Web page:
George Schaub

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George Schaub Posted: Dec 01, 2010 3 comments

The promise of Micro Four Thirds system cameras is that you get the light weight and portability of a smallish point-and-shoot camera with the lens interchangeability and functions of an advanced D-SLR.

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George Schaub Posted: Aug 01, 2008 0 comments

Created chiefly for the high-end Nikon D300 and D3, the new 24mm PC (Perspective Control) lens from Nikon can also be used on other Nikon D-SLR cameras, such as the relatively new D60 on which I tested it, albeit with some loss of full automation and functionality. Being a manual focus lens it can also mount on most Nikon film SLRs as well; being a PC lens it is unique in both...

George Schaub Posted: Nov 01, 2003 0 comments

It was once thought that the big megapixel counts would be limited to digital SLRs, the thinking being that anyone who might want a near 15MB image file at largest resolution would want SLR features as well. That's changed with a new breed of...

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George Schaub Posted: Dec 06, 2012 4 comments
The Pentax Optio WG-2 GPS is a rugged camera that is waterproof (maximum depth: approx. 40 feet) and shockproof. The camera offers a 16MP sensor and a 5x zoom lens with 28mm wide-angle and 140mm tele settings (35mm film equivalent). It is the follower of the WG-1 and shows some improvements in image resolution and configuration. Its unique body design is indicative of the “tough camera” class and is designed for use by photographers who want to dive or use this camera for downhill mountain biking or other “adrenaline sports.”
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George Schaub Posted: Jun 01, 2009 0 comments

“Photographers owe nothing to reality.”—Fred Picker, 1988

An image sits in front of you on the monitor, something you caught on some stroll or an intentional trip into some world space that you wanted to share with the rest of the inhabitants, and there is something right about it and something wrong, something you missed along the way or that dropped out from...

George Schaub Posted: Jan 07, 2014 Published: Nov 01, 2013 0 comments
One such path is onOne Software’s Perfect B&W, nestled within their Perfect Photo Suite or available as a stand-alone or plug-in for Photoshop, Lightroom, and Aperture. The advantage of using it within the Suite is that you also get access to the other excellent modules within that program. The advantage of the stand-alone is that you get an amazing array of controls for a rather incredible price. The Suite, by the way, offers onOne’s Layers, Mask, Effects, Focus, and Resize programs, all highly regarded, making the options virtually endless. For this review I accessed Perfect B&W from within the Suite.
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George Schaub Posted: Oct 27, 2004 0 comments

With the arrival of digital recording and software-based post-processing, techniques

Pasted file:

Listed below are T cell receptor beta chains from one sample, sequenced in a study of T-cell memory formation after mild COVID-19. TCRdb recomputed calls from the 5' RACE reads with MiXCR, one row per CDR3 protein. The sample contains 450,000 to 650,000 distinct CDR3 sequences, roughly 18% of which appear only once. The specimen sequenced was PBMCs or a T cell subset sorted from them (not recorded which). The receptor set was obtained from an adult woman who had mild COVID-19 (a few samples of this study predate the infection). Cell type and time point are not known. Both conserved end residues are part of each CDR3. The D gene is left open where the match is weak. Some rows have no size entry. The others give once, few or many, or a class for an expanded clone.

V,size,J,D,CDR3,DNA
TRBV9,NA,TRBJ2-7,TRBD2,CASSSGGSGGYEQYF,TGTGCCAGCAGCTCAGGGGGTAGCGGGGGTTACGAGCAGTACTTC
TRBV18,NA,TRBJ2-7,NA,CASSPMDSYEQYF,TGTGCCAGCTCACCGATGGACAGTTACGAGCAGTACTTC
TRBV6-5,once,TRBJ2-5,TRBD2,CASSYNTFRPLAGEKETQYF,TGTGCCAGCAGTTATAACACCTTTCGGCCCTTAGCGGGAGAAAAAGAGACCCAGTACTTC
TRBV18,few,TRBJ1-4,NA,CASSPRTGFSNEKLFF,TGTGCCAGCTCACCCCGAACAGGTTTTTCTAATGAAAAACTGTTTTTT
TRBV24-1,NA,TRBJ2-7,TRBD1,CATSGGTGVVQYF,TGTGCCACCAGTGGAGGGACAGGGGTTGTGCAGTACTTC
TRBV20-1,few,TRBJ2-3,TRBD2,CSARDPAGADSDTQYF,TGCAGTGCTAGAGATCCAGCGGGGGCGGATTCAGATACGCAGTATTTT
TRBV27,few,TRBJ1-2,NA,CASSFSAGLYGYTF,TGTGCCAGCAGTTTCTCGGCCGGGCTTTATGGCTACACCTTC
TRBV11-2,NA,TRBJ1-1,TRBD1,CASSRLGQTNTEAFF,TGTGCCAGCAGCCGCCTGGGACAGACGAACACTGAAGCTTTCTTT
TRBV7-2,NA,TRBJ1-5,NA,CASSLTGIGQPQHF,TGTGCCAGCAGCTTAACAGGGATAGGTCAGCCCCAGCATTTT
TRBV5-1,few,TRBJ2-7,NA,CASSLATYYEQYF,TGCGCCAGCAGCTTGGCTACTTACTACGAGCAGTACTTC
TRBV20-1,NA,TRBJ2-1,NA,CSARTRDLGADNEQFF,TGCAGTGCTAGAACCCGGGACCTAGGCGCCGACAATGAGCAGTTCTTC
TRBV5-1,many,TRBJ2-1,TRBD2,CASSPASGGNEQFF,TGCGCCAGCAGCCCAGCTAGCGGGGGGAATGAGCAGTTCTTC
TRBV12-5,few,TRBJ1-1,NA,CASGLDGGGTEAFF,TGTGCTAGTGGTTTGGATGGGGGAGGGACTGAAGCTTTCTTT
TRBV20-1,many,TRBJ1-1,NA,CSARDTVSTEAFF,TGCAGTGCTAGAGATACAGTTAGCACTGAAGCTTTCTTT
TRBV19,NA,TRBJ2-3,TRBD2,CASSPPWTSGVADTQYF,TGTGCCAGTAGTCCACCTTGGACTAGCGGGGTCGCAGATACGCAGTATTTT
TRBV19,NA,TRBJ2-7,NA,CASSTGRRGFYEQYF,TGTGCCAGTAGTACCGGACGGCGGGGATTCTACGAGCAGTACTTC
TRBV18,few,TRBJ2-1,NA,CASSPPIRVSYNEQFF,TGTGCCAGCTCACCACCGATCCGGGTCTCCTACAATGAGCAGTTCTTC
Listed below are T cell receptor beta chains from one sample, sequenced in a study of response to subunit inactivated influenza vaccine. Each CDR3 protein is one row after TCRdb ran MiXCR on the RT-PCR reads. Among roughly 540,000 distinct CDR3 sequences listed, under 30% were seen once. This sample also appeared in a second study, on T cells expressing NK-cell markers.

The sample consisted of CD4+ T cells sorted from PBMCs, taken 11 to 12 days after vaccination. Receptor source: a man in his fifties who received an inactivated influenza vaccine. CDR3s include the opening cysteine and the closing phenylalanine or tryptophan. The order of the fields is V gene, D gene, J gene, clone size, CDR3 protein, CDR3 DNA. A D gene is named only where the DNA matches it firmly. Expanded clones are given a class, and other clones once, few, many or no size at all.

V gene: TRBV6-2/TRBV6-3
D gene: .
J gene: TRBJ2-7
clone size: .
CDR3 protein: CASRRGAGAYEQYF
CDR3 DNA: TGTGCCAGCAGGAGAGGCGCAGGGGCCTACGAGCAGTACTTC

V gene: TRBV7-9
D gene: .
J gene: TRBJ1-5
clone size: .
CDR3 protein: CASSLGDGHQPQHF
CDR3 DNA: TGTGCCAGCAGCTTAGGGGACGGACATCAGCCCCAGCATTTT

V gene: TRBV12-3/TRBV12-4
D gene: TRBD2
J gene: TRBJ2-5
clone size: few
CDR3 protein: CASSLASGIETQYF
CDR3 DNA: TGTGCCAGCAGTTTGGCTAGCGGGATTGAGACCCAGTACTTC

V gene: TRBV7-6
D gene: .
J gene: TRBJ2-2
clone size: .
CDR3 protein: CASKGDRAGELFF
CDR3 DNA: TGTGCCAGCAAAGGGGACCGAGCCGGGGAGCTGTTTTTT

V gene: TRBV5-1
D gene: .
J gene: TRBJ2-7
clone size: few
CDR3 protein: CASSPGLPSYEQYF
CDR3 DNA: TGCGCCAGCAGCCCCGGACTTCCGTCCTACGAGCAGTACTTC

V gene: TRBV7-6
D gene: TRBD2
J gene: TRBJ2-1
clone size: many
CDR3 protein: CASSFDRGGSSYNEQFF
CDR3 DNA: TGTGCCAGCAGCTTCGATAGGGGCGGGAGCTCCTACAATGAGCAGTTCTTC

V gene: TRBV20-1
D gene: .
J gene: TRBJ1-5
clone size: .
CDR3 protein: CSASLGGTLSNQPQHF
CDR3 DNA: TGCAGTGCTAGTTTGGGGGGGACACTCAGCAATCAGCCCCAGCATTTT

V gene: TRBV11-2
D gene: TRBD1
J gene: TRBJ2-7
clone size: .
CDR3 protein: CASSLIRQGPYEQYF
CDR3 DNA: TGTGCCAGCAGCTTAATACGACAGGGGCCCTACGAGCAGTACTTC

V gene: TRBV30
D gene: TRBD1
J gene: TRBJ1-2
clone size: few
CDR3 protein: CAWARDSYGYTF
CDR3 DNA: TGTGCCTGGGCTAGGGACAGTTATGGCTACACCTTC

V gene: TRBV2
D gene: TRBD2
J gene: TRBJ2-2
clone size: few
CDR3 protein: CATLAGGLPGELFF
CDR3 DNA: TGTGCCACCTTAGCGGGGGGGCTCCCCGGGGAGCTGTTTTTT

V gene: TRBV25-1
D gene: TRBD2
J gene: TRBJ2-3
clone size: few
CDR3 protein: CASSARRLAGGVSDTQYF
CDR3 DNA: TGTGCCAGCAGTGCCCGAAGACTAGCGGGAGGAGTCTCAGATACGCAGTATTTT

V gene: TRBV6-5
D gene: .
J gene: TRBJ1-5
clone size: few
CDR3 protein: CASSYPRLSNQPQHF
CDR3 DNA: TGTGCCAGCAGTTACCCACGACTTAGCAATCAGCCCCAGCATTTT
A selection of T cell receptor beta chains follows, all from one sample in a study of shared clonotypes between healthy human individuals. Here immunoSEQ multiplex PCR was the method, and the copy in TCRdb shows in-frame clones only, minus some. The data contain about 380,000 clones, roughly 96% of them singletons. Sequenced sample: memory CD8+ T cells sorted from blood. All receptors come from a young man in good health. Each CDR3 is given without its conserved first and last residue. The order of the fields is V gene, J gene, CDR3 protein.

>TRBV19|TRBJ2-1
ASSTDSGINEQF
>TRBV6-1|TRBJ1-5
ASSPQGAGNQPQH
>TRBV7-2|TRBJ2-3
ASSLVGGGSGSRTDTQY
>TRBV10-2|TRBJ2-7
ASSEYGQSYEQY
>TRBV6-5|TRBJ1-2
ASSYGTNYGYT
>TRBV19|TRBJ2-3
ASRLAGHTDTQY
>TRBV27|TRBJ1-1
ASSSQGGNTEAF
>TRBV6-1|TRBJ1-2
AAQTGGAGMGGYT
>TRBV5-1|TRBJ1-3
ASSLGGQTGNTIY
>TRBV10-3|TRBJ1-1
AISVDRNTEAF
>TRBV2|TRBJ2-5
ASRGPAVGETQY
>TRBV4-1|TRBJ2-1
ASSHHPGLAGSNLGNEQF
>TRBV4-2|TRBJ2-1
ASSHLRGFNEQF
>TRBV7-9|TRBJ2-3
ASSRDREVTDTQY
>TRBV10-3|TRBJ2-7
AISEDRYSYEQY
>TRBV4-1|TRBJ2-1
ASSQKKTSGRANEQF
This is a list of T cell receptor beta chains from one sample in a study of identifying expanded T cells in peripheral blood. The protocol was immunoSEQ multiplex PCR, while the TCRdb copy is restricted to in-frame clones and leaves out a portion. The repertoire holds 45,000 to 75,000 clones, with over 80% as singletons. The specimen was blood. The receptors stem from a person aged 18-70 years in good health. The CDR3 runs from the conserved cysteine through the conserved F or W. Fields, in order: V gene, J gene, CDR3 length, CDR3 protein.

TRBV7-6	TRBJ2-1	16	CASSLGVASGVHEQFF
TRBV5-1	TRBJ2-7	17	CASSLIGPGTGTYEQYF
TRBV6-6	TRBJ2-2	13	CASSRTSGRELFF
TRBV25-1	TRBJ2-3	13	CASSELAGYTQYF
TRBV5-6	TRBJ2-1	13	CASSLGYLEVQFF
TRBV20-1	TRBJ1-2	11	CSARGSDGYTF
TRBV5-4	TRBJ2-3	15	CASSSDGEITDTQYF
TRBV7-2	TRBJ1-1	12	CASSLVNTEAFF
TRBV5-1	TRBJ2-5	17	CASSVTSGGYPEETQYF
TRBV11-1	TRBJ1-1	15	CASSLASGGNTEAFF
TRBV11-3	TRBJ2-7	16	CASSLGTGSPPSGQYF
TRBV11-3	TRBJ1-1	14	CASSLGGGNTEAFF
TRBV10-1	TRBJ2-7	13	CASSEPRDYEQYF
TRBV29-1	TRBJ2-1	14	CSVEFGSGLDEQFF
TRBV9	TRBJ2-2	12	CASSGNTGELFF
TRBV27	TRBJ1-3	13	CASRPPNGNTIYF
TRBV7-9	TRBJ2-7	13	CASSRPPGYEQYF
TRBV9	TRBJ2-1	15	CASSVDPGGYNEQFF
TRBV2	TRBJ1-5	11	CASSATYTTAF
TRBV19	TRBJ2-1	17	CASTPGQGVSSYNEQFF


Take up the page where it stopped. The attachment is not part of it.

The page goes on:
for achieving perfect panning shots and 360° panoramic views are attracting
a lot of attention in the photographic world. The new Novoflex Panorama-VR system
is said to meet the demands of professional photographers for an easy-to-use
adjuster system to rotate a camera 360° around a nodal point.

...

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George Schaub Posted: May 14, 2012 Published: Apr 01, 2012 0 comments
For a number of years we have been presenting the work of photographers that we generally include under a “personal project” heading, meaning essays and long-term dedication to a subject, a “cause,” or a particular field of study that uses images to help tell the tale. These projects generally focus on a point of view, a social commentary, or a distinct subject that the photographer finds of interest. They draw upon a legacy of photo essays that are a mainstay of how the camera has always been and continues to be used to communicate, to amuse, to give you a sense of wonder, or to convince you about changes that need to be addressed to better the world. They are presented as “evidence” of a point of view and often ask you to consider more deeply the topic presented, or inspire you to undertake a body of work that both codifies your perception of the world around you and makes a statement about where you stand.
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George Schaub Posted: Nov 29, 2005 0 comments

Today's cameras are microprocessors with lenses. Most of us know how
to change color, sharpness and contrast, and even ISO settings, for every frame
we shoot, but did you know that you can also change how your camera's
dials and buttons work? By using Custom Function settings you can alter the
function of all those dials and buttons and personalize them to the way you
work, or to each unique shooting situation. When the camera comes out of the
box it has certain "default" settings, those chosen by the camera
manufacturer. While there is a certain wisdom in the defaults, they are not
necessarily the best way for your style or shooting needs.

...

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George Schaub Posted: Jul 01, 2008 0 comments

Capture One 4 (CO4, if you will) is a raw file processor/organizer that shares many features, albeit with its own nomenclature and workflow, with products such as Apple's Aperture and Adobe's Lightroom. Competitively priced at $129 (for a two computer license), owners of Phase One's Capture One LE can upgrade to 4 free of charge, and Capture One PRO users can...

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